ST. LOUIS — The St. Louis area has a plethora of sights to see and places to visit, and some of those are hiding in plain sight. The Miniature Museum of Greater St. Louis may be one of those spots.
People often find out about the museum by searching “unusual things to do in St. Louis, Missouri.”
“Unusual can be unique,” said Meg Dietrich, who is on the museum’s board of directors.
The museum is on Gravois Avenue and sits in the shadows of Das Bevo. The large windmill is a complete opposite of the tiny pieces in the museum.
“It is one inch to one foot. So, we call it 1/12th size,” said Dietrich as she explained the size of the objects.
The small pieces in the various displays are exact replicas of their counterparts and most are carefully measured.
“Some artisans are very exact. They take measurements with those tiny little calibers,” she added.
Some of the pieces inside the various dollhouses are functional.
“There’s a birthday cake with the candles on the cake lit when you turn the lights on,” she said.
The miniature homes are put together and fixed up as if an actual human was going to live there.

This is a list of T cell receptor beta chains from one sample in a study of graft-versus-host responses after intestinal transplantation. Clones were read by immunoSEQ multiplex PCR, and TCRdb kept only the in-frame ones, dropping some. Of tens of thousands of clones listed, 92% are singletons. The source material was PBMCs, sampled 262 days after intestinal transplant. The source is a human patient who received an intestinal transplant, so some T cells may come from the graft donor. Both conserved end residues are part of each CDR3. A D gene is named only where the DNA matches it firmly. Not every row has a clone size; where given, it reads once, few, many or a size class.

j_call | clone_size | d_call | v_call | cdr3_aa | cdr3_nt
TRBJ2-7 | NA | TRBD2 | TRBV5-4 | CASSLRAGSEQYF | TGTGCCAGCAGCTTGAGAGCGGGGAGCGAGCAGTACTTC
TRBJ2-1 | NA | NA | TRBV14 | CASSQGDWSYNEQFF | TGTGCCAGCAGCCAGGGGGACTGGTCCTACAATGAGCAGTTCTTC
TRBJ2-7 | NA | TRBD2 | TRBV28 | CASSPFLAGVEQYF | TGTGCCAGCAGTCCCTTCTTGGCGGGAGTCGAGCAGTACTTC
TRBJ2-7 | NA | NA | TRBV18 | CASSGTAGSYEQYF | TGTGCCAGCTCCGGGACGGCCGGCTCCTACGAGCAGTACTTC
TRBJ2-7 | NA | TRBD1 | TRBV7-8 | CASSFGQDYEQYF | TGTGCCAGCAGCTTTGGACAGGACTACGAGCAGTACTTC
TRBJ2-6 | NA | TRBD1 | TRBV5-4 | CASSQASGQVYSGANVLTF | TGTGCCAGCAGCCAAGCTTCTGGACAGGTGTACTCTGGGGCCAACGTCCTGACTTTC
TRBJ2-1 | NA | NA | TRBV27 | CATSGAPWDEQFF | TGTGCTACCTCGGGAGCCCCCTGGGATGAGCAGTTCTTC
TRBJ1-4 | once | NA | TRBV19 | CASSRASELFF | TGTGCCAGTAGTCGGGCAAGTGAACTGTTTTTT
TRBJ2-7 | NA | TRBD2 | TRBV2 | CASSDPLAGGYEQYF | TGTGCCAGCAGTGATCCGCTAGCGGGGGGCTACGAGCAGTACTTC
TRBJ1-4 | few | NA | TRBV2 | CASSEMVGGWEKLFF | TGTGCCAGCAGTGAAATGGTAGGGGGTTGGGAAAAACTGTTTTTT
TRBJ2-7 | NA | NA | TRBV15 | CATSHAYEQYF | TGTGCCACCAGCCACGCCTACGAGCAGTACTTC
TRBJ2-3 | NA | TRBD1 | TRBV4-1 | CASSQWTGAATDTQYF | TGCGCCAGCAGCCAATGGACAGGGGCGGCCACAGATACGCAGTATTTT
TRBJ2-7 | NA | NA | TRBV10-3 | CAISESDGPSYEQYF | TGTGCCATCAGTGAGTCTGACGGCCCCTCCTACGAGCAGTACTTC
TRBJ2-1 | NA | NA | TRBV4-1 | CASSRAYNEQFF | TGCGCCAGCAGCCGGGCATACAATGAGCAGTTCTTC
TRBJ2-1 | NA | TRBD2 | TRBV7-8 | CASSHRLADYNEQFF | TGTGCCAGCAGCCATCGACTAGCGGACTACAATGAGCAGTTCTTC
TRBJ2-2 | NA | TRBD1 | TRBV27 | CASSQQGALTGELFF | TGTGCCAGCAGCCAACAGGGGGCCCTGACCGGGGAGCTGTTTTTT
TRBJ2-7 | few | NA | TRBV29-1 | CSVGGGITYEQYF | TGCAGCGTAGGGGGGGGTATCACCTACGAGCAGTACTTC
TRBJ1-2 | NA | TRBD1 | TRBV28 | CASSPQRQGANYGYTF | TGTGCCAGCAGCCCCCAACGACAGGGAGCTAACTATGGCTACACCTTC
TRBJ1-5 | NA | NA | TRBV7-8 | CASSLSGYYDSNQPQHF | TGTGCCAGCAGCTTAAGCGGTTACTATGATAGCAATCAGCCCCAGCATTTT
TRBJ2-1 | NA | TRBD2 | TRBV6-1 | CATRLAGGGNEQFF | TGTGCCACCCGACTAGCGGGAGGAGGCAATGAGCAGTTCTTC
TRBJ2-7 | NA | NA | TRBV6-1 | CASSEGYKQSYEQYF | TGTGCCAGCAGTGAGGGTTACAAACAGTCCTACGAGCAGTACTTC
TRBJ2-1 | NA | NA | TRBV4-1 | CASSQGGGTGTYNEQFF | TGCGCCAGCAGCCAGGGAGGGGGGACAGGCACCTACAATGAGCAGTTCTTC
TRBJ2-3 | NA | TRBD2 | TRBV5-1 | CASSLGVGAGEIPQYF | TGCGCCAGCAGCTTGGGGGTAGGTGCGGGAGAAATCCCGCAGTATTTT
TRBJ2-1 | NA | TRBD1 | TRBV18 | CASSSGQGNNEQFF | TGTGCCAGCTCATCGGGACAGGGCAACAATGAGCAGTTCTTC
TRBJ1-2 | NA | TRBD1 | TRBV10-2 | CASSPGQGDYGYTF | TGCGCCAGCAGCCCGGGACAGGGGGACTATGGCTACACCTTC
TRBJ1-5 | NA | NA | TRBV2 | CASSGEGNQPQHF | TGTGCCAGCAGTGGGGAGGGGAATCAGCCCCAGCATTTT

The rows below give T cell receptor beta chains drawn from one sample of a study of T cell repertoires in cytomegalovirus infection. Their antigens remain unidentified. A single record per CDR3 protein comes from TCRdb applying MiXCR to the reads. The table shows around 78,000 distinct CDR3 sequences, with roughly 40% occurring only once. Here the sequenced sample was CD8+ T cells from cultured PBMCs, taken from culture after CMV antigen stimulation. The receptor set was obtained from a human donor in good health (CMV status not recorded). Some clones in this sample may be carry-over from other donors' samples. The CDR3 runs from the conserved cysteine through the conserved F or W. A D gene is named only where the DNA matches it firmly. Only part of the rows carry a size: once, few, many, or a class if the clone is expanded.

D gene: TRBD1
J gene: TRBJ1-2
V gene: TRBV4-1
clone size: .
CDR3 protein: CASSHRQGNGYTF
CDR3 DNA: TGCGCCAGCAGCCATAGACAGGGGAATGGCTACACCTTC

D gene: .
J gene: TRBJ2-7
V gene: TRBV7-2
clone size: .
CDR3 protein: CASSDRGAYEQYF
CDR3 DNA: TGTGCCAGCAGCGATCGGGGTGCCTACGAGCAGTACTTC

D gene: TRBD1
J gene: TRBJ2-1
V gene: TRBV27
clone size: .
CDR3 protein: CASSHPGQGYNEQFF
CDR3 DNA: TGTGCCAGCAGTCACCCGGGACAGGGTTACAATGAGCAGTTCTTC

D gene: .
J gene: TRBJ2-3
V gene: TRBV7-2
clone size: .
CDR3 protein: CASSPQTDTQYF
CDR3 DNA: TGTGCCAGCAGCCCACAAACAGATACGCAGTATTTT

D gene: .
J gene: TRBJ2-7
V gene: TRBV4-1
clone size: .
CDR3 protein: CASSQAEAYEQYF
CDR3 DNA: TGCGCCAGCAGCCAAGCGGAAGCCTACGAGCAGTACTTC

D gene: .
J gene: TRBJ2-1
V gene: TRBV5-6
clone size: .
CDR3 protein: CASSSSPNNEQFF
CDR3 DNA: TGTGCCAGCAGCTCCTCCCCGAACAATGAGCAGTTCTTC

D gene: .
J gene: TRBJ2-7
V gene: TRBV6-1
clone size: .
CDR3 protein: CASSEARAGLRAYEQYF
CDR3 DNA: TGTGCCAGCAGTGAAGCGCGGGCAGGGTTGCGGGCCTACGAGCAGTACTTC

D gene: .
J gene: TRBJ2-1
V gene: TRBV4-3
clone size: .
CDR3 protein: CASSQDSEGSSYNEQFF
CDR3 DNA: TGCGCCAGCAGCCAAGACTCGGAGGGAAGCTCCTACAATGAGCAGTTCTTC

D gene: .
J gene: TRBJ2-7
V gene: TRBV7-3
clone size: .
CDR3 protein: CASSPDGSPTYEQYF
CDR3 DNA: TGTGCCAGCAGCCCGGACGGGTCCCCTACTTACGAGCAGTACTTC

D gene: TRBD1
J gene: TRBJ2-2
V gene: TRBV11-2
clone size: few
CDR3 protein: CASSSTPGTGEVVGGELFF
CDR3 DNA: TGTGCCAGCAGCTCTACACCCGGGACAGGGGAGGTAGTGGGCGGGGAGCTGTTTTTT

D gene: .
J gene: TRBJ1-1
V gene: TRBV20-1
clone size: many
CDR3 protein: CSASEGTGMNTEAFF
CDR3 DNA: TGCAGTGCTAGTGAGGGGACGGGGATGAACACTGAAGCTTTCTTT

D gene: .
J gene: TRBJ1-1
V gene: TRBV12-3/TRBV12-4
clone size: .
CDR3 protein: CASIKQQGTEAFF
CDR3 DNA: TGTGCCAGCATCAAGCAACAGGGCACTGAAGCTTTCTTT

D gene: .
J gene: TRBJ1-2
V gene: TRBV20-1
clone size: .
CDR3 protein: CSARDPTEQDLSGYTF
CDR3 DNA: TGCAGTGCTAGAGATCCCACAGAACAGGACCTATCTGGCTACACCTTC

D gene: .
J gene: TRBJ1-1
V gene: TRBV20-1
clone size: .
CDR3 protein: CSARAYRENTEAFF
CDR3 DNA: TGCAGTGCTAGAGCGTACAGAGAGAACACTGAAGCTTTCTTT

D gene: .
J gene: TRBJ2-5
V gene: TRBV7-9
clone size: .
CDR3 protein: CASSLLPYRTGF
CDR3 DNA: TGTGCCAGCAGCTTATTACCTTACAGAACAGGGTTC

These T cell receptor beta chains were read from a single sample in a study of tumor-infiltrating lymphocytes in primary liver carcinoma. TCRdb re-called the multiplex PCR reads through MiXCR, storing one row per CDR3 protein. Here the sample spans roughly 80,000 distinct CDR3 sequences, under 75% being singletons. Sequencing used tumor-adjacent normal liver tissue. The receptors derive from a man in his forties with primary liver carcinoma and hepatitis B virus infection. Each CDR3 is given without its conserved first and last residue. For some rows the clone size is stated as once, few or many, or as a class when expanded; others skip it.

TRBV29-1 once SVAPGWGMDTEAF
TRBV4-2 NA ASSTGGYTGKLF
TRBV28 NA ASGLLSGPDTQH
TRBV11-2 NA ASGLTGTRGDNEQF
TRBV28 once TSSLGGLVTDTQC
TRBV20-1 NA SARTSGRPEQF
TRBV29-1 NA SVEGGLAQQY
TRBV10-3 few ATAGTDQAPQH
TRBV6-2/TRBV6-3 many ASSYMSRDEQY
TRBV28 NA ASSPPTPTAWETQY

“As if they were decorating a real house,” Dietrich told 5 On Your Side.
Dollhouses are toys in the hands of children. But adult collectors and artists use them more for creating.
“Amazing what big fat fingers can accomplish in small scale,” said Dietrich.
Dietrich began enjoying miniatures as a child and grew up to value them.
“I learned to appreciate small things, to take care of small things, to treat them as treasures,” she said.
Dietrich doesn’t get paid as a member of the museum’s board of directors. She and the others are all volunteers. But they take pride in being the caretakers of the collections.
Dietrich enjoys learning about the different people who donate their collections to the museum.
“Tells a lot about the person, to see what they thought was important in their miniature collection,” she said.
Some of the items they receive are fragile.
“There’s a degree of delicacy,” she said.
But if pieces get broken, Dietrich said they simply glue them back together.
There is a seemingly endless number of items in the museum mimicking scenes of everyday life.
“We have many exhibits. There are at least 1,000 all the time visible to be viewed,” said Dietrich.
She encourages everyone to come and take a view.
“St. Louis people are missing out on a lot if they haven’t been here,” she said.
She believes it is one of the best kept secrets in the city.
“We have a museum unlike any other museum anywhere,” she said.
If you would like to learn more about the museum, visit its website.